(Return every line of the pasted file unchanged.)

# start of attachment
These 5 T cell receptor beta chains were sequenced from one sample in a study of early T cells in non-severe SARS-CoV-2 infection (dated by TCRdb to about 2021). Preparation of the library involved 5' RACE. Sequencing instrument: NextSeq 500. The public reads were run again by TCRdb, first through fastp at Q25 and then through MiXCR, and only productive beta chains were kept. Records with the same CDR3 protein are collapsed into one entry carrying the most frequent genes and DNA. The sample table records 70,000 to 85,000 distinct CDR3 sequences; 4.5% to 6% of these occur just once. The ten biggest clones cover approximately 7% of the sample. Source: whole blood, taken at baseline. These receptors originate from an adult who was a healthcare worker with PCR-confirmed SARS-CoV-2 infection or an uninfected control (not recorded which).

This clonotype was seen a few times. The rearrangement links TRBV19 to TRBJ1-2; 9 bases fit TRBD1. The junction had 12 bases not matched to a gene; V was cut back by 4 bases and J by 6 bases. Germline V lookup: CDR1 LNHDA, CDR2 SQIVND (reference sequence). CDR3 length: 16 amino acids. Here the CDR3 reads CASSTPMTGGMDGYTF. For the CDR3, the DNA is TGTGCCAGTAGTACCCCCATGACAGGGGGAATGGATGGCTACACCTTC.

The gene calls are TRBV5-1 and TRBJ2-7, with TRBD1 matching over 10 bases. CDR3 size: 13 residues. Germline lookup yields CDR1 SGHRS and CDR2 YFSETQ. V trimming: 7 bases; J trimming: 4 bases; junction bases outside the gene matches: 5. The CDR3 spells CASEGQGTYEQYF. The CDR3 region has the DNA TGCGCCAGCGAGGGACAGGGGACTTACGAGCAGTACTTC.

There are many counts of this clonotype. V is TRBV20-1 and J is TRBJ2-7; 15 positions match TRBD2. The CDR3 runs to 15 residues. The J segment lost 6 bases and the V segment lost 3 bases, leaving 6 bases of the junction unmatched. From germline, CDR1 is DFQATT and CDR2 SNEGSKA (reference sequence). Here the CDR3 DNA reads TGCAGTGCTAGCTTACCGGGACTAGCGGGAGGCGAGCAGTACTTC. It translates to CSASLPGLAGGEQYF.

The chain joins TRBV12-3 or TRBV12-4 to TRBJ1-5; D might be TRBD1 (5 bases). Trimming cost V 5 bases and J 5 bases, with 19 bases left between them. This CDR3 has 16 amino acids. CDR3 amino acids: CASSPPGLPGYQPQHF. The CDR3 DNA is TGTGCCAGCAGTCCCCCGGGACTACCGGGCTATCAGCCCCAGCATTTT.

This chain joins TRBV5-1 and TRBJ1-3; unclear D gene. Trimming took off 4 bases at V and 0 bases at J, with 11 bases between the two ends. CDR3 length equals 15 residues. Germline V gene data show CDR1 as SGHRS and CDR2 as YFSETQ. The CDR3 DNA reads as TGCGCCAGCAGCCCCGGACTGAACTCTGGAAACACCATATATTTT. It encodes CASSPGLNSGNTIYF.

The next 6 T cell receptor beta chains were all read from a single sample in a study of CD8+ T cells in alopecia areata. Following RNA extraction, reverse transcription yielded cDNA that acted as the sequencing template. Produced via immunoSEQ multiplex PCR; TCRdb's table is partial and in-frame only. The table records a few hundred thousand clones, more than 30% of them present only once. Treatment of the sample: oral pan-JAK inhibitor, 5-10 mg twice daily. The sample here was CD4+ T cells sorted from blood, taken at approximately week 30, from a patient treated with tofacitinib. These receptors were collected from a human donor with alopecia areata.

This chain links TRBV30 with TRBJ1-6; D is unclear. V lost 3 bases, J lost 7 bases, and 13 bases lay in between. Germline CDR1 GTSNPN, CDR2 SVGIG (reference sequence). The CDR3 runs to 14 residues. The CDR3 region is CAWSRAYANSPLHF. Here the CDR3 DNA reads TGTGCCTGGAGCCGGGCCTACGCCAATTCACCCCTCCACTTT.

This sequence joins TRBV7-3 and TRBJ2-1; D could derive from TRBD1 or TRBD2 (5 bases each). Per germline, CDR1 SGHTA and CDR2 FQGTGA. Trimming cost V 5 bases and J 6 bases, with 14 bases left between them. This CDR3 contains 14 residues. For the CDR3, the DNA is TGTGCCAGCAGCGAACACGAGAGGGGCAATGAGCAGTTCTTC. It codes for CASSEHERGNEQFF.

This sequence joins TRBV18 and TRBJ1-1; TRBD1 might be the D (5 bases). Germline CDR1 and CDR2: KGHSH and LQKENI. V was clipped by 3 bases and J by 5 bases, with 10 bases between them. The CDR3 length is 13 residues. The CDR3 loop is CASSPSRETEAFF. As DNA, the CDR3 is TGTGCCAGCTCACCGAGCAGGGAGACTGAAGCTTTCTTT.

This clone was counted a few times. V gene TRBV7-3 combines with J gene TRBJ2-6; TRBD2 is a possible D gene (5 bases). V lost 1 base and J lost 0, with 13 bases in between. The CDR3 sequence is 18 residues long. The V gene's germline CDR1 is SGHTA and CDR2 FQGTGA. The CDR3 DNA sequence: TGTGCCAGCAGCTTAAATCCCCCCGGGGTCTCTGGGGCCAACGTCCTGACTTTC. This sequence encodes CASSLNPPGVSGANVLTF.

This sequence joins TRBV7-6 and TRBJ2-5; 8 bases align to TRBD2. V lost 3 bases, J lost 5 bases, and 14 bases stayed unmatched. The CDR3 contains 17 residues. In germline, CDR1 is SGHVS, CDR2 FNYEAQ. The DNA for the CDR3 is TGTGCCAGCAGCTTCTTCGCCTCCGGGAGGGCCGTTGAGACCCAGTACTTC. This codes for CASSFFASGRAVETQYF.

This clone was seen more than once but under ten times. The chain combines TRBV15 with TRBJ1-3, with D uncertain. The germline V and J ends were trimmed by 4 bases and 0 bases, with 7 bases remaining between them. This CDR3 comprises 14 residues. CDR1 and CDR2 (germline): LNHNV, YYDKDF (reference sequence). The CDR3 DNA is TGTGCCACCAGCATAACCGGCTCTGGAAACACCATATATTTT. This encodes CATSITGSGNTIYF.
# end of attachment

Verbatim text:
These 5 T cell receptor beta chains were sequenced from one sample in a study of early T cells in non-severe SARS-CoV-2 infection (dated by TCRdb to about 2021). Preparation of the library involved 5' RACE. Sequencing instrument: NextSeq 500. The public reads were run again by TCRdb, first through fastp at Q25 and then through MiXCR, and only productive beta chains were kept. Records with the same CDR3 protein are collapsed into one entry carrying the most frequent genes and DNA. The sample table records 70,000 to 85,000 distinct CDR3 sequences; 4.5% to 6% of these occur just once. The ten biggest clones cover approximately 7% of the sample. Source: whole blood, taken at baseline. These receptors originate from an adult who was a healthcare worker with PCR-confirmed SARS-CoV-2 infection or an uninfected control (not recorded which).

This clonotype was seen a few times. The rearrangement links TRBV19 to TRBJ1-2; 9 bases fit TRBD1. The junction had 12 bases not matched to a gene; V was cut back by 4 bases and J by 6 bases. Germline V lookup: CDR1 LNHDA, CDR2 SQIVND (reference sequence). CDR3 length: 16 amino acids. Here the CDR3 reads CASSTPMTGGMDGYTF. For the CDR3, the DNA is TGTGCCAGTAGTACCCCCATGACAGGGGGAATGGATGGCTACACCTTC.

The gene calls are TRBV5-1 and TRBJ2-7, with TRBD1 matching over 10 bases. CDR3 size: 13 residues. Germline lookup yields CDR1 SGHRS and CDR2 YFSETQ. V trimming: 7 bases; J trimming: 4 bases; junction bases outside the gene matches: 5. The CDR3 spells CASEGQGTYEQYF. The CDR3 region has the DNA TGCGCCAGCGAGGGACAGGGGACTTACGAGCAGTACTTC.

There are many counts of this clonotype. V is TRBV20-1 and J is TRBJ2-7; 15 positions match TRBD2. The CDR3 runs to 15 residues. The J segment lost 6 bases and the V segment lost 3 bases, leaving 6 bases of the junction unmatched. From germline, CDR1 is DFQATT and CDR2 SNEGSKA (reference sequence). Here the CDR3 DNA reads TGCAGTGCTAGCTTACCGGGACTAGCGGGAGGCGAGCAGTACTTC. It translates to CSASLPGLAGGEQYF.

The chain joins TRBV12-3 or TRBV12-4 to TRBJ1-5; D might be TRBD1 (5 bases). Trimming cost V 5 bases and J 5 bases, with 19 bases left between them. This CDR3 has 16 amino acids. CDR3 amino acids: CASSPPGLPGYQPQHF. The CDR3 DNA is TGTGCCAGCAGTCCCCCGGGACTACCGGGCTATCAGCCCCAGCATTTT.

This chain joins TRBV5-1 and TRBJ1-3; unclear D gene. Trimming took off 4 bases at V and 0 bases at J, with 11 bases between the two ends. CDR3 length equals 15 residues. Germline V gene data show CDR1 as SGHRS and CDR2 as YFSETQ. The CDR3 DNA reads as TGCGCCAGCAGCCCCGGACTGAACTCTGGAAACACCATATATTTT. It encodes CASSPGLNSGNTIYF.

The next 6 T cell receptor beta chains were all read from a single sample in a study of CD8+ T cells in alopecia areata. Following RNA extraction, reverse transcription yielded cDNA that acted as the sequencing template. Produced via immunoSEQ multiplex PCR; TCRdb's table is partial and in-frame only. The table records a few hundred thousand clones, more than 30% of them present only once. Treatment of the sample: oral pan-JAK inhibitor, 5-10 mg twice daily. The sample here was CD4+ T cells sorted from blood, taken at approximately week 30, from a patient treated with tofacitinib. These receptors were collected from a human donor with alopecia areata.

This chain links TRBV30 with TRBJ1-6; D is unclear. V lost 3 bases, J lost 7 bases, and 13 bases lay in between. Germline CDR1 GTSNPN, CDR2 SVGIG (reference sequence). The CDR3 runs to 14 residues. The CDR3 region is CAWSRAYANSPLHF. Here the CDR3 DNA reads TGTGCCTGGAGCCGGGCCTACGCCAATTCACCCCTCCACTTT.

This sequence joins TRBV7-3 and TRBJ2-1; D could derive from TRBD1 or TRBD2 (5 bases each). Per germline, CDR1 SGHTA and CDR2 FQGTGA. Trimming cost V 5 bases and J 6 bases, with 14 bases left between them. This CDR3 contains 14 residues. For the CDR3, the DNA is TGTGCCAGCAGCGAACACGAGAGGGGCAATGAGCAGTTCTTC. It codes for CASSEHERGNEQFF.

This sequence joins TRBV18 and TRBJ1-1; TRBD1 might be the D (5 bases). Germline CDR1 and CDR2: KGHSH and LQKENI. V was clipped by 3 bases and J by 5 bases, with 10 bases between them. The CDR3 length is 13 residues. The CDR3 loop is CASSPSRETEAFF. As DNA, the CDR3 is TGTGCCAGCTCACCGAGCAGGGAGACTGAAGCTTTCTTT.

This clone was counted a few times. V gene TRBV7-3 combines with J gene TRBJ2-6; TRBD2 is a possible D gene (5 bases). V lost 1 base and J lost 0, with 13 bases in between. The CDR3 sequence is 18 residues long. The V gene's germline CDR1 is SGHTA and CDR2 FQGTGA. The CDR3 DNA sequence: TGTGCCAGCAGCTTAAATCCCCCCGGGGTCTCTGGGGCCAACGTCCTGACTTTC. This sequence encodes CASSLNPPGVSGANVLTF.

This sequence joins TRBV7-6 and TRBJ2-5; 8 bases align to TRBD2. V lost 3 bases, J lost 5 bases, and 14 bases stayed unmatched. The CDR3 contains 17 residues. In germline, CDR1 is SGHVS, CDR2 FNYEAQ. The DNA for the CDR3 is TGTGCCAGCAGCTTCTTCGCCTCCGGGAGGGCCGTTGAGACCCAGTACTTC. This codes for CASSFFASGRAVETQYF.

This clone was seen more than once but under ten times. The chain combines TRBV15 with TRBJ1-3, with D uncertain. The germline V and J ends were trimmed by 4 bases and 0 bases, with 7 bases remaining between them. This CDR3 comprises 14 residues. CDR1 and CDR2 (germline): LNHNV, YYDKDF (reference sequence). The CDR3 DNA is TGTGCCACCAGCATAACCGGCTCTGGAAACACCATATATTTT. This encodes CATSITGSGNTIYF.